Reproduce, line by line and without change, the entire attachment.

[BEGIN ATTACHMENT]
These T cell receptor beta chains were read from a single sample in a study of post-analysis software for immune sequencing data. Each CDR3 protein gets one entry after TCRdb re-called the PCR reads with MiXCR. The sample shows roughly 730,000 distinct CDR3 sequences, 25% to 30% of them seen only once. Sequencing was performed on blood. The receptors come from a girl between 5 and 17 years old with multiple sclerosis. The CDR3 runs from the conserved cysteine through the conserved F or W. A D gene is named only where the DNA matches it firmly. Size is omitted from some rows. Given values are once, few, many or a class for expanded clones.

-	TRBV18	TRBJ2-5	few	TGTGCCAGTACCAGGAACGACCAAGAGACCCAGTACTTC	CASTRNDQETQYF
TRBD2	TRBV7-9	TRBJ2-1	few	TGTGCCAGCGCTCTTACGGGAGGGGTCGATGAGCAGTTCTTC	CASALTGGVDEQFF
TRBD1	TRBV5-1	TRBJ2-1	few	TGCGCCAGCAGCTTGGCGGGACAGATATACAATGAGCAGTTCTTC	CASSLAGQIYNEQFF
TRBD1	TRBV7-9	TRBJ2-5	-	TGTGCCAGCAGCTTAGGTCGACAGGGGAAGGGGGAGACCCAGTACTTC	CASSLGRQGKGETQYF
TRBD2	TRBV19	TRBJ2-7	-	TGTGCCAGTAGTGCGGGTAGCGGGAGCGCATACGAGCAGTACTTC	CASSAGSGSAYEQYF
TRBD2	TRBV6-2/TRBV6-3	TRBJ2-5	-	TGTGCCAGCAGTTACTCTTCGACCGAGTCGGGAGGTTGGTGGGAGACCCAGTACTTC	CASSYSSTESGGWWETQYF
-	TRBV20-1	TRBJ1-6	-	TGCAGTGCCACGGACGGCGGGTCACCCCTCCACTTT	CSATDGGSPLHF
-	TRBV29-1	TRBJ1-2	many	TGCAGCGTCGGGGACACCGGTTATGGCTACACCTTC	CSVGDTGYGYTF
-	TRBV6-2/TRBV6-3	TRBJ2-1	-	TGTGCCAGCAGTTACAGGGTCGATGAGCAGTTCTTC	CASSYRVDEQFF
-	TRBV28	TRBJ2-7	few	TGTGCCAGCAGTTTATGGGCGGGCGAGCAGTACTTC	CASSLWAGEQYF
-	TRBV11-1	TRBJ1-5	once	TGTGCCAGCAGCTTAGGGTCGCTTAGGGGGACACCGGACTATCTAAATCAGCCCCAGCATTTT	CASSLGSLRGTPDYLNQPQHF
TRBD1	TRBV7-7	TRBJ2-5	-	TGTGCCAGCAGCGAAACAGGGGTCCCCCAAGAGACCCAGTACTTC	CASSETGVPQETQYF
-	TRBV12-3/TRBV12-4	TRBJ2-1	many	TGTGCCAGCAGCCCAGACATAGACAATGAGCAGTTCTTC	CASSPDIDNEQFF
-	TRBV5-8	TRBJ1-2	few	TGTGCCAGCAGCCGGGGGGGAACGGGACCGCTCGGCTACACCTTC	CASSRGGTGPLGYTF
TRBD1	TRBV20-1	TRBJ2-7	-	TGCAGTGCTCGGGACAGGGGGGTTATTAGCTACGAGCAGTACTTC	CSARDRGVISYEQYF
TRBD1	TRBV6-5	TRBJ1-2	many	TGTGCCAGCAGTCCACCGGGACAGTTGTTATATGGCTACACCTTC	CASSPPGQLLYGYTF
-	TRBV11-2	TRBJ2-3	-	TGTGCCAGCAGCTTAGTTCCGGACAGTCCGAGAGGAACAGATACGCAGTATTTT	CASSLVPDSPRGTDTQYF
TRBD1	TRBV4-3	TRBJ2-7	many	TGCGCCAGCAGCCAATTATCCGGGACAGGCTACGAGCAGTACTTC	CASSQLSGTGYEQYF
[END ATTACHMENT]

These T cell receptor beta chains were read from a single sample in a study of post-analysis software for immune sequencing data. Each CDR3 protein gets one entry after TCRdb re-called the PCR reads with MiXCR. The sample shows roughly 730,000 distinct CDR3 sequences, 25% to 30% of them seen only once. Sequencing was performed on blood. The receptors come from a girl between 5 and 17 years old with multiple sclerosis. The CDR3 runs from the conserved cysteine through the conserved F or W. A D gene is named only where the DNA matches it firmly. Size is omitted from some rows. Given values are once, few, many or a class for expanded clones.

-	TRBV18	TRBJ2-5	few	TGTGCCAGTACCAGGAACGACCAAGAGACCCAGTACTTC	CASTRNDQETQYF
TRBD2	TRBV7-9	TRBJ2-1	few	TGTGCCAGCGCTCTTACGGGAGGGGTCGATGAGCAGTTCTTC	CASALTGGVDEQFF
TRBD1	TRBV5-1	TRBJ2-1	few	TGCGCCAGCAGCTTGGCGGGACAGATATACAATGAGCAGTTCTTC	CASSLAGQIYNEQFF
TRBD1	TRBV7-9	TRBJ2-5	-	TGTGCCAGCAGCTTAGGTCGACAGGGGAAGGGGGAGACCCAGTACTTC	CASSLGRQGKGETQYF
TRBD2	TRBV19	TRBJ2-7	-	TGTGCCAGTAGTGCGGGTAGCGGGAGCGCATACGAGCAGTACTTC	CASSAGSGSAYEQYF
TRBD2	TRBV6-2/TRBV6-3	TRBJ2-5	-	TGTGCCAGCAGTTACTCTTCGACCGAGTCGGGAGGTTGGTGGGAGACCCAGTACTTC	CASSYSSTESGGWWETQYF
-	TRBV20-1	TRBJ1-6	-	TGCAGTGCCACGGACGGCGGGTCACCCCTCCACTTT	CSATDGGSPLHF
-	TRBV29-1	TRBJ1-2	many	TGCAGCGTCGGGGACACCGGTTATGGCTACACCTTC	CSVGDTGYGYTF
-	TRBV6-2/TRBV6-3	TRBJ2-1	-	TGTGCCAGCAGTTACAGGGTCGATGAGCAGTTCTTC	CASSYRVDEQFF
-	TRBV28	TRBJ2-7	few	TGTGCCAGCAGTTTATGGGCGGGCGAGCAGTACTTC	CASSLWAGEQYF
-	TRBV11-1	TRBJ1-5	once	TGTGCCAGCAGCTTAGGGTCGCTTAGGGGGACACCGGACTATCTAAATCAGCCCCAGCATTTT	CASSLGSLRGTPDYLNQPQHF
TRBD1	TRBV7-7	TRBJ2-5	-	TGTGCCAGCAGCGAAACAGGGGTCCCCCAAGAGACCCAGTACTTC	CASSETGVPQETQYF
-	TRBV12-3/TRBV12-4	TRBJ2-1	many	TGTGCCAGCAGCCCAGACATAGACAATGAGCAGTTCTTC	CASSPDIDNEQFF
-	TRBV5-8	TRBJ1-2	few	TGTGCCAGCAGCCGGGGGGGAACGGGACCGCTCGGCTACACCTTC	CASSRGGTGPLGYTF
TRBD1	TRBV20-1	TRBJ2-7	-	TGCAGTGCTCGGGACAGGGGGGTTATTAGCTACGAGCAGTACTTC	CSARDRGVISYEQYF
TRBD1	TRBV6-5	TRBJ1-2	many	TGTGCCAGCAGTCCACCGGGACAGTTGTTATATGGCTACACCTTC	CASSPPGQLLYGYTF
-	TRBV11-2	TRBJ2-3	-	TGTGCCAGCAGCTTAGTTCCGGACAGTCCGAGAGGAACAGATACGCAGTATTTT	CASSLVPDSPRGTDTQYF
TRBD1	TRBV4-3	TRBJ2-7	many	TGCGCCAGCAGCCAATTATCCGGGACAGGCTACGAGCAGTACTTC	CASSQLSGTGYEQYF